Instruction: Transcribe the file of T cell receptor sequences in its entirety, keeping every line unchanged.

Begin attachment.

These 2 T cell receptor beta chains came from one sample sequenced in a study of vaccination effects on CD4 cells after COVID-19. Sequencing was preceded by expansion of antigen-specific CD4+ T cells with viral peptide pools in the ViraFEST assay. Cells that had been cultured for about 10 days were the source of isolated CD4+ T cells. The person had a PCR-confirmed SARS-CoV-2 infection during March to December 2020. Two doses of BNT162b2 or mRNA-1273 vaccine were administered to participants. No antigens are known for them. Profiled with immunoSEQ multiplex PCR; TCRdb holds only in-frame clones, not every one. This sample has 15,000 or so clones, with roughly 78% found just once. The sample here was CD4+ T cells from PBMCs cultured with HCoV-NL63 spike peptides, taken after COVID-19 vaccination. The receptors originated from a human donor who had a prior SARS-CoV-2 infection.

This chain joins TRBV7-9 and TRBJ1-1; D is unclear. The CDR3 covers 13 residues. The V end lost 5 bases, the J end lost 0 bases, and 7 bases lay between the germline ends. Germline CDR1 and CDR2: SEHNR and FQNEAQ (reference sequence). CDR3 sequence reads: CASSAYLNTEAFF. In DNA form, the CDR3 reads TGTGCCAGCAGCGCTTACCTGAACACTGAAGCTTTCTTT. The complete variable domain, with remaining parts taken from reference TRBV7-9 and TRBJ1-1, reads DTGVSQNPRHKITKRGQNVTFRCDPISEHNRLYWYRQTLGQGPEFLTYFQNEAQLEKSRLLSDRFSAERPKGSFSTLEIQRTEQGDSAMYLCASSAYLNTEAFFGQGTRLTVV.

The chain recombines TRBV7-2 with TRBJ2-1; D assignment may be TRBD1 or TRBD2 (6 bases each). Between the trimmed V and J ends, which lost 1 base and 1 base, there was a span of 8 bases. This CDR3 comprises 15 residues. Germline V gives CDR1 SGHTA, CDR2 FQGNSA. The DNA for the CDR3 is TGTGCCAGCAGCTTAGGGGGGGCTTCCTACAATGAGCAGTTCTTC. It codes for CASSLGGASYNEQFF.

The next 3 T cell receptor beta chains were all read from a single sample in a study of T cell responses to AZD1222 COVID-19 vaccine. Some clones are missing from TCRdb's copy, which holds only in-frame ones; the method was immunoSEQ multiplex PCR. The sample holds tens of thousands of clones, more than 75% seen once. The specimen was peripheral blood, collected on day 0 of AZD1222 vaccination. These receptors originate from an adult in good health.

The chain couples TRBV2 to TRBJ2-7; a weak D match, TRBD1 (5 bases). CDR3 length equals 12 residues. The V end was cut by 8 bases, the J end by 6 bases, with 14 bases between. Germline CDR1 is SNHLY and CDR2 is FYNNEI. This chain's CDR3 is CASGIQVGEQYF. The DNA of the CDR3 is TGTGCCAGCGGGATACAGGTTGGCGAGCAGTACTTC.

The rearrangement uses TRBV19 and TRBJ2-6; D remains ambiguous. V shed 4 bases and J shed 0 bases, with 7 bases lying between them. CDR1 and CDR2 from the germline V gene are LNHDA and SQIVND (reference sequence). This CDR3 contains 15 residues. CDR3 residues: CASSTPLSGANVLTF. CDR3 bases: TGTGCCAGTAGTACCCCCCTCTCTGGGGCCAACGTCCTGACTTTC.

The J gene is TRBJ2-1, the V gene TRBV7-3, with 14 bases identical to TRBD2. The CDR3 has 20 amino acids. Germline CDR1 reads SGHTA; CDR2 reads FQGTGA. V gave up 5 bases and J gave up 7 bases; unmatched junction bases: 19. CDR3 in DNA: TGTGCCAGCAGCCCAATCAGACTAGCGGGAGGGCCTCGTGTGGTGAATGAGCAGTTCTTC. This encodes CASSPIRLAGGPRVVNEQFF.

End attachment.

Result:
These 2 T cell receptor beta chains came from one sample sequenced in a study of vaccination effects on CD4 cells after COVID-19. Sequencing was preceded by expansion of antigen-specific CD4+ T cells with viral peptide pools in the ViraFEST assay. Cells that had been cultured for about 10 days were the source of isolated CD4+ T cells. The person had a PCR-confirmed SARS-CoV-2 infection during March to December 2020. Two doses of BNT162b2 or mRNA-1273 vaccine were administered to participants. No antigens are known for them. Profiled with immunoSEQ multiplex PCR; TCRdb holds only in-frame clones, not every one. This sample has 15,000 or so clones, with roughly 78% found just once. The sample here was CD4+ T cells from PBMCs cultured with HCoV-NL63 spike peptides, taken after COVID-19 vaccination. The receptors originated from a human donor who had a prior SARS-CoV-2 infection.

This chain joins TRBV7-9 and TRBJ1-1; D is unclear. The CDR3 covers 13 residues. The V end lost 5 bases, the J end lost 0 bases, and 7 bases lay between the germline ends. Germline CDR1 and CDR2: SEHNR and FQNEAQ (reference sequence). CDR3 sequence reads: CASSAYLNTEAFF. In DNA form, the CDR3 reads TGTGCCAGCAGCGCTTACCTGAACACTGAAGCTTTCTTT. The complete variable domain, with remaining parts taken from reference TRBV7-9 and TRBJ1-1, reads DTGVSQNPRHKITKRGQNVTFRCDPISEHNRLYWYRQTLGQGPEFLTYFQNEAQLEKSRLLSDRFSAERPKGSFSTLEIQRTEQGDSAMYLCASSAYLNTEAFFGQGTRLTVV.

The chain recombines TRBV7-2 with TRBJ2-1; D assignment may be TRBD1 or TRBD2 (6 bases each). Between the trimmed V and J ends, which lost 1 base and 1 base, there was a span of 8 bases. This CDR3 comprises 15 residues. Germline V gives CDR1 SGHTA, CDR2 FQGNSA. The DNA for the CDR3 is TGTGCCAGCAGCTTAGGGGGGGCTTCCTACAATGAGCAGTTCTTC. It codes for CASSLGGASYNEQFF.

The next 3 T cell receptor beta chains were all read from a single sample in a study of T cell responses to AZD1222 COVID-19 vaccine. Some clones are missing from TCRdb's copy, which holds only in-frame ones; the method was immunoSEQ multiplex PCR. The sample holds tens of thousands of clones, more than 75% seen once. The specimen was peripheral blood, collected on day 0 of AZD1222 vaccination. These receptors originate from an adult in good health.

The chain couples TRBV2 to TRBJ2-7; a weak D match, TRBD1 (5 bases). CDR3 length equals 12 residues. The V end was cut by 8 bases, the J end by 6 bases, with 14 bases between. Germline CDR1 is SNHLY and CDR2 is FYNNEI. This chain's CDR3 is CASGIQVGEQYF. The DNA of the CDR3 is TGTGCCAGCGGGATACAGGTTGGCGAGCAGTACTTC.

The rearrangement uses TRBV19 and TRBJ2-6; D remains ambiguous. V shed 4 bases and J shed 0 bases, with 7 bases lying between them. CDR1 and CDR2 from the germline V gene are LNHDA and SQIVND (reference sequence). This CDR3 contains 15 residues. CDR3 residues: CASSTPLSGANVLTF. CDR3 bases: TGTGCCAGTAGTACCCCCCTCTCTGGGGCCAACGTCCTGACTTTC.

The J gene is TRBJ2-1, the V gene TRBV7-3, with 14 bases identical to TRBD2. The CDR3 has 20 amino acids. Germline CDR1 reads SGHTA; CDR2 reads FQGTGA. V gave up 5 bases and J gave up 7 bases; unmatched junction bases: 19. CDR3 in DNA: TGTGCCAGCAGCCCAATCAGACTAGCGGGAGGGCCTCGTGTGGTGAATGAGCAGTTCTTC. This encodes CASSPIRLAGGPRVVNEQFF.